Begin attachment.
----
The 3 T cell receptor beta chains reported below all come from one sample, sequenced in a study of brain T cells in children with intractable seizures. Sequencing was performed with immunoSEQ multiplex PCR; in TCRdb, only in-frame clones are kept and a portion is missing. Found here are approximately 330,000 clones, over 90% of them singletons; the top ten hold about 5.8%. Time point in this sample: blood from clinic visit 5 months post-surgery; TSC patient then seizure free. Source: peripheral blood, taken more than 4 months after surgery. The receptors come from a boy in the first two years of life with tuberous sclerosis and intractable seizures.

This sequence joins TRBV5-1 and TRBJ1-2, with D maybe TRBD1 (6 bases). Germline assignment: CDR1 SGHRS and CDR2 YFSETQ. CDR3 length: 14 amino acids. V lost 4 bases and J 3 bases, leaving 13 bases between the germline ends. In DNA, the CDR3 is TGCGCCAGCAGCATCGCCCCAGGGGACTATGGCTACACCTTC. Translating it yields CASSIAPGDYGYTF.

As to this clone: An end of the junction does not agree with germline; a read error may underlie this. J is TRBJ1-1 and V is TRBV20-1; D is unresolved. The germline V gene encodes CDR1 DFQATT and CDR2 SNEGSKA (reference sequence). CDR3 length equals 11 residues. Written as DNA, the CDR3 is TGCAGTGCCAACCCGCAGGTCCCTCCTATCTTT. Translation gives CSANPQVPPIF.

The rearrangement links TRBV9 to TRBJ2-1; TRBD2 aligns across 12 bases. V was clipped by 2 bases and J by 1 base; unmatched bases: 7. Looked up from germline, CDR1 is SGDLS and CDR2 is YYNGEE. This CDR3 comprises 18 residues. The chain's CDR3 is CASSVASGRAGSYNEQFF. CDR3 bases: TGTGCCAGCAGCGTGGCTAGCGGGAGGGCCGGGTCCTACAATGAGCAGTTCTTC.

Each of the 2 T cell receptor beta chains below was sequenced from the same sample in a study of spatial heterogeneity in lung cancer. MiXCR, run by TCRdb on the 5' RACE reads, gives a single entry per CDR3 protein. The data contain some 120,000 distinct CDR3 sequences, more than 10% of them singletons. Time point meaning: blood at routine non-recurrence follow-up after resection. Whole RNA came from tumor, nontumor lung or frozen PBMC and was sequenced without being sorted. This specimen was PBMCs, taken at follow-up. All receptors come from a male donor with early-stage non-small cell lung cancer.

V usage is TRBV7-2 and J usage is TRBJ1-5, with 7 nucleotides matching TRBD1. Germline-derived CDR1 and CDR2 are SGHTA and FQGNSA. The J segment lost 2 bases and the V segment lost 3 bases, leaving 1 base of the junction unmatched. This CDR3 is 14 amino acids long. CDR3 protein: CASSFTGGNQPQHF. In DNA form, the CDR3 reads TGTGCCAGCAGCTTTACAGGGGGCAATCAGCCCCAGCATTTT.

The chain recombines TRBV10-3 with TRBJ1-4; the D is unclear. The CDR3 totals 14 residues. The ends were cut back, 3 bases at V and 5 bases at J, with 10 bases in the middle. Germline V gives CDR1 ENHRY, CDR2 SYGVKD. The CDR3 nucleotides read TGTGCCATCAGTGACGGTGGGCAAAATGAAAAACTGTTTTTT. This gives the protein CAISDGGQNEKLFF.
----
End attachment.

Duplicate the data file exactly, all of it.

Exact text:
The 3 T cell receptor beta chains reported below all come from one sample, sequenced in a study of brain T cells in children with intractable seizures. Sequencing was performed with immunoSEQ multiplex PCR; in TCRdb, only in-frame clones are kept and a portion is missing. Found here are approximately 330,000 clones, over 90% of them singletons; the top ten hold about 5.8%. Time point in this sample: blood from clinic visit 5 months post-surgery; TSC patient then seizure free. Source: peripheral blood, taken more than 4 months after surgery. The receptors come from a boy in the first two years of life with tuberous sclerosis and intractable seizures.

This sequence joins TRBV5-1 and TRBJ1-2, with D maybe TRBD1 (6 bases). Germline assignment: CDR1 SGHRS and CDR2 YFSETQ. CDR3 length: 14 amino acids. V lost 4 bases and J 3 bases, leaving 13 bases between the germline ends. In DNA, the CDR3 is TGCGCCAGCAGCATCGCCCCAGGGGACTATGGCTACACCTTC. Translating it yields CASSIAPGDYGYTF.

As to this clone: An end of the junction does not agree with germline; a read error may underlie this. J is TRBJ1-1 and V is TRBV20-1; D is unresolved. The germline V gene encodes CDR1 DFQATT and CDR2 SNEGSKA (reference sequence). CDR3 length equals 11 residues. Written as DNA, the CDR3 is TGCAGTGCCAACCCGCAGGTCCCTCCTATCTTT. Translation gives CSANPQVPPIF.

The rearrangement links TRBV9 to TRBJ2-1; TRBD2 aligns across 12 bases. V was clipped by 2 bases and J by 1 base; unmatched bases: 7. Looked up from germline, CDR1 is SGDLS and CDR2 is YYNGEE. This CDR3 comprises 18 residues. The chain's CDR3 is CASSVASGRAGSYNEQFF. CDR3 bases: TGTGCCAGCAGCGTGGCTAGCGGGAGGGCCGGGTCCTACAATGAGCAGTTCTTC.

Each of the 2 T cell receptor beta chains below was sequenced from the same sample in a study of spatial heterogeneity in lung cancer. MiXCR, run by TCRdb on the 5' RACE reads, gives a single entry per CDR3 protein. The data contain some 120,000 distinct CDR3 sequences, more than 10% of them singletons. Time point meaning: blood at routine non-recurrence follow-up after resection. Whole RNA came from tumor, nontumor lung or frozen PBMC and was sequenced without being sorted. This specimen was PBMCs, taken at follow-up. All receptors come from a male donor with early-stage non-small cell lung cancer.

V usage is TRBV7-2 and J usage is TRBJ1-5, with 7 nucleotides matching TRBD1. Germline-derived CDR1 and CDR2 are SGHTA and FQGNSA. The J segment lost 2 bases and the V segment lost 3 bases, leaving 1 base of the junction unmatched. This CDR3 is 14 amino acids long. CDR3 protein: CASSFTGGNQPQHF. In DNA form, the CDR3 reads TGTGCCAGCAGCTTTACAGGGGGCAATCAGCCCCAGCATTTT.

The chain recombines TRBV10-3 with TRBJ1-4; the D is unclear. The CDR3 totals 14 residues. The ends were cut back, 3 bases at V and 5 bases at J, with 10 bases in the middle. Germline V gives CDR1 ENHRY, CDR2 SYGVKD. The CDR3 nucleotides read TGTGCCATCAGTGACGGTGGGCAAAATGAAAAACTGTTTTTT. This gives the protein CAISDGGQNEKLFF.